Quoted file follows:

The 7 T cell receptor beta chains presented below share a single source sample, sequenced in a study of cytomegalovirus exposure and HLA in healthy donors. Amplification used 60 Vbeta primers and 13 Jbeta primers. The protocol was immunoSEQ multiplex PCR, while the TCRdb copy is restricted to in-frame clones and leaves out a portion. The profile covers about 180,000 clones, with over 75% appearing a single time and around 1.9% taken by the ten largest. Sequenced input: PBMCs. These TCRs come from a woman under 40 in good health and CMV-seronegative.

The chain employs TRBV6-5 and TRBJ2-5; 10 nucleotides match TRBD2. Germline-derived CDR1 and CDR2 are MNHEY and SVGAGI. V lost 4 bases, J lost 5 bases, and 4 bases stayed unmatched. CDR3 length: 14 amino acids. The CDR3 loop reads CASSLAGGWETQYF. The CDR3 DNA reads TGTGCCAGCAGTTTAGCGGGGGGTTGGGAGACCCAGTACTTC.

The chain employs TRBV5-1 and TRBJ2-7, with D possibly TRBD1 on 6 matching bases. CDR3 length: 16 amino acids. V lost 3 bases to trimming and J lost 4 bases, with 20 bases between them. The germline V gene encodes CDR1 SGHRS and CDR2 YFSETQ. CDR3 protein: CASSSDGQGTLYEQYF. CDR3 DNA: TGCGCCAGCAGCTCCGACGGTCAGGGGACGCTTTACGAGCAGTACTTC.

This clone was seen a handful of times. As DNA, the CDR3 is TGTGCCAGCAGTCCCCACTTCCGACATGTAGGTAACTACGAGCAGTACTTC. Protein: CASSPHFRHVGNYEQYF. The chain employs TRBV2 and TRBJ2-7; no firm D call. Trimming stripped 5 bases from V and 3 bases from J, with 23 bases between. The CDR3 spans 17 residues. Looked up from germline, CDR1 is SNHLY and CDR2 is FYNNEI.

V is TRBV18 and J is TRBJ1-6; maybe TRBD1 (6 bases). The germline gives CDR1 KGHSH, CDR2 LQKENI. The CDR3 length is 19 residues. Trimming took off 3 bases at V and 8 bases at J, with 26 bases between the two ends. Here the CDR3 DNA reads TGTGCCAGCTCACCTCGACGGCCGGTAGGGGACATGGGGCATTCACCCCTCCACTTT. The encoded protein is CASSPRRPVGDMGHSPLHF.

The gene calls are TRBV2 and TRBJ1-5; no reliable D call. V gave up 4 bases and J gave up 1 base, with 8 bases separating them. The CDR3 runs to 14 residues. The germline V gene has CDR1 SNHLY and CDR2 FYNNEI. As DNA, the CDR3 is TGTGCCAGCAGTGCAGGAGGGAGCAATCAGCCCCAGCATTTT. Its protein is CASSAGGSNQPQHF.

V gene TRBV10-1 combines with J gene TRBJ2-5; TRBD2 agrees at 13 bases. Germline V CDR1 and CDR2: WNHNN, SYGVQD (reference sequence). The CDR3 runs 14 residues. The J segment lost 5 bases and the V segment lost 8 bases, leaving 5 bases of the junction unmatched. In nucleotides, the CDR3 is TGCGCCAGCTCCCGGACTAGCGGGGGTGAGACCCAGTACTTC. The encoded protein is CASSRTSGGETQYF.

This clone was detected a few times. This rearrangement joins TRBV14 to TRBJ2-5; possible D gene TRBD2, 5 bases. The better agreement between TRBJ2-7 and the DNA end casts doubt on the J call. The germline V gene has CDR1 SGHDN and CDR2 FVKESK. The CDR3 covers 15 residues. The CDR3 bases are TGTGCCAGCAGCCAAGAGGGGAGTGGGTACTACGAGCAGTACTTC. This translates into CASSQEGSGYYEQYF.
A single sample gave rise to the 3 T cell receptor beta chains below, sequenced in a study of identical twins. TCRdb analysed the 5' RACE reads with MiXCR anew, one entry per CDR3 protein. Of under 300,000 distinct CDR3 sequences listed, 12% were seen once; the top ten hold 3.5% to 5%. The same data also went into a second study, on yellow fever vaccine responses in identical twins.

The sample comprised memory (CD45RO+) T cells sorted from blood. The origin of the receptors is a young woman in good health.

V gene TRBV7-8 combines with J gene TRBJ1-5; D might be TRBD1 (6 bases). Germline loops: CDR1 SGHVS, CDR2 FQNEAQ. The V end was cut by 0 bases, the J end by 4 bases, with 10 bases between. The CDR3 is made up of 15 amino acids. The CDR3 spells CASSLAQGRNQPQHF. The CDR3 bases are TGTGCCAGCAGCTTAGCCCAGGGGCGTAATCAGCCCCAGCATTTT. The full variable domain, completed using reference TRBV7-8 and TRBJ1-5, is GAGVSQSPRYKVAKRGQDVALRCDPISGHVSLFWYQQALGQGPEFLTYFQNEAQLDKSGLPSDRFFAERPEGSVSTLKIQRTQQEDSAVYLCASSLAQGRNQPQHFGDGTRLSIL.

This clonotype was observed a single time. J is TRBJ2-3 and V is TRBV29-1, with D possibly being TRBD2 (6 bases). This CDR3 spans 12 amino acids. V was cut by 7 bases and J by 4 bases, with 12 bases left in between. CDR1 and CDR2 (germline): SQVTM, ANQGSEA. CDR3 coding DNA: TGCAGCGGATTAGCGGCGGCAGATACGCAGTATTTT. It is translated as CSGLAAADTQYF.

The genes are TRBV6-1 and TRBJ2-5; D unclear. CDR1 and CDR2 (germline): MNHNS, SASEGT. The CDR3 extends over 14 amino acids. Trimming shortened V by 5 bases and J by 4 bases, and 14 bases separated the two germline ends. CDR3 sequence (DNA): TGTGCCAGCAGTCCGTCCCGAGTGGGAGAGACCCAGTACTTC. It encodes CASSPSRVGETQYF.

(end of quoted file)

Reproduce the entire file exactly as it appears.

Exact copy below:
The 7 T cell receptor beta chains presented below share a single source sample, sequenced in a study of cytomegalovirus exposure and HLA in healthy donors. Amplification used 60 Vbeta primers and 13 Jbeta primers. The protocol was immunoSEQ multiplex PCR, while the TCRdb copy is restricted to in-frame clones and leaves out a portion. The profile covers about 180,000 clones, with over 75% appearing a single time and around 1.9% taken by the ten largest. Sequenced input: PBMCs. These TCRs come from a woman under 40 in good health and CMV-seronegative.

The chain employs TRBV6-5 and TRBJ2-5; 10 nucleotides match TRBD2. Germline-derived CDR1 and CDR2 are MNHEY and SVGAGI. V lost 4 bases, J lost 5 bases, and 4 bases stayed unmatched. CDR3 length: 14 amino acids. The CDR3 loop reads CASSLAGGWETQYF. The CDR3 DNA reads TGTGCCAGCAGTTTAGCGGGGGGTTGGGAGACCCAGTACTTC.

The chain employs TRBV5-1 and TRBJ2-7, with D possibly TRBD1 on 6 matching bases. CDR3 length: 16 amino acids. V lost 3 bases to trimming and J lost 4 bases, with 20 bases between them. The germline V gene encodes CDR1 SGHRS and CDR2 YFSETQ. CDR3 protein: CASSSDGQGTLYEQYF. CDR3 DNA: TGCGCCAGCAGCTCCGACGGTCAGGGGACGCTTTACGAGCAGTACTTC.

This clone was seen a handful of times. As DNA, the CDR3 is TGTGCCAGCAGTCCCCACTTCCGACATGTAGGTAACTACGAGCAGTACTTC. Protein: CASSPHFRHVGNYEQYF. The chain employs TRBV2 and TRBJ2-7; no firm D call. Trimming stripped 5 bases from V and 3 bases from J, with 23 bases between. The CDR3 spans 17 residues. Looked up from germline, CDR1 is SNHLY and CDR2 is FYNNEI.

V is TRBV18 and J is TRBJ1-6; maybe TRBD1 (6 bases). The germline gives CDR1 KGHSH, CDR2 LQKENI. The CDR3 length is 19 residues. Trimming took off 3 bases at V and 8 bases at J, with 26 bases between the two ends. Here the CDR3 DNA reads TGTGCCAGCTCACCTCGACGGCCGGTAGGGGACATGGGGCATTCACCCCTCCACTTT. The encoded protein is CASSPRRPVGDMGHSPLHF.

The gene calls are TRBV2 and TRBJ1-5; no reliable D call. V gave up 4 bases and J gave up 1 base, with 8 bases separating them. The CDR3 runs to 14 residues. The germline V gene has CDR1 SNHLY and CDR2 FYNNEI. As DNA, the CDR3 is TGTGCCAGCAGTGCAGGAGGGAGCAATCAGCCCCAGCATTTT. Its protein is CASSAGGSNQPQHF.

V gene TRBV10-1 combines with J gene TRBJ2-5; TRBD2 agrees at 13 bases. Germline V CDR1 and CDR2: WNHNN, SYGVQD (reference sequence). The CDR3 runs 14 residues. The J segment lost 5 bases and the V segment lost 8 bases, leaving 5 bases of the junction unmatched. In nucleotides, the CDR3 is TGCGCCAGCTCCCGGACTAGCGGGGGTGAGACCCAGTACTTC. The encoded protein is CASSRTSGGETQYF.

This clone was detected a few times. This rearrangement joins TRBV14 to TRBJ2-5; possible D gene TRBD2, 5 bases. The better agreement between TRBJ2-7 and the DNA end casts doubt on the J call. The germline V gene has CDR1 SGHDN and CDR2 FVKESK. The CDR3 covers 15 residues. The CDR3 bases are TGTGCCAGCAGCCAAGAGGGGAGTGGGTACTACGAGCAGTACTTC. This translates into CASSQEGSGYYEQYF.
A single sample gave rise to the 3 T cell receptor beta chains below, sequenced in a study of identical twins. TCRdb analysed the 5' RACE reads with MiXCR anew, one entry per CDR3 protein. Of under 300,000 distinct CDR3 sequences listed, 12% were seen once; the top ten hold 3.5% to 5%. The same data also went into a second study, on yellow fever vaccine responses in identical twins.

The sample comprised memory (CD45RO+) T cells sorted from blood. The origin of the receptors is a young woman in good health.

V gene TRBV7-8 combines with J gene TRBJ1-5; D might be TRBD1 (6 bases). Germline loops: CDR1 SGHVS, CDR2 FQNEAQ. The V end was cut by 0 bases, the J end by 4 bases, with 10 bases between. The CDR3 is made up of 15 amino acids. The CDR3 spells CASSLAQGRNQPQHF. The CDR3 bases are TGTGCCAGCAGCTTAGCCCAGGGGCGTAATCAGCCCCAGCATTTT. The full variable domain, completed using reference TRBV7-8 and TRBJ1-5, is GAGVSQSPRYKVAKRGQDVALRCDPISGHVSLFWYQQALGQGPEFLTYFQNEAQLDKSGLPSDRFFAERPEGSVSTLKIQRTQQEDSAVYLCASSLAQGRNQPQHFGDGTRLSIL.

This clonotype was observed a single time. J is TRBJ2-3 and V is TRBV29-1, with D possibly being TRBD2 (6 bases). This CDR3 spans 12 amino acids. V was cut by 7 bases and J by 4 bases, with 12 bases left in between. CDR1 and CDR2 (germline): SQVTM, ANQGSEA. CDR3 coding DNA: TGCAGCGGATTAGCGGCGGCAGATACGCAGTATTTT. It is translated as CSGLAAADTQYF.

The genes are TRBV6-1 and TRBJ2-5; D unclear. CDR1 and CDR2 (germline): MNHNS, SASEGT. The CDR3 extends over 14 amino acids. Trimming shortened V by 5 bases and J by 4 bases, and 14 bases separated the two germline ends. CDR3 sequence (DNA): TGTGCCAGCAGTCCGTCCCGAGTGGGAGAGACCCAGTACTTC. It encodes CASSPSRVGETQYF.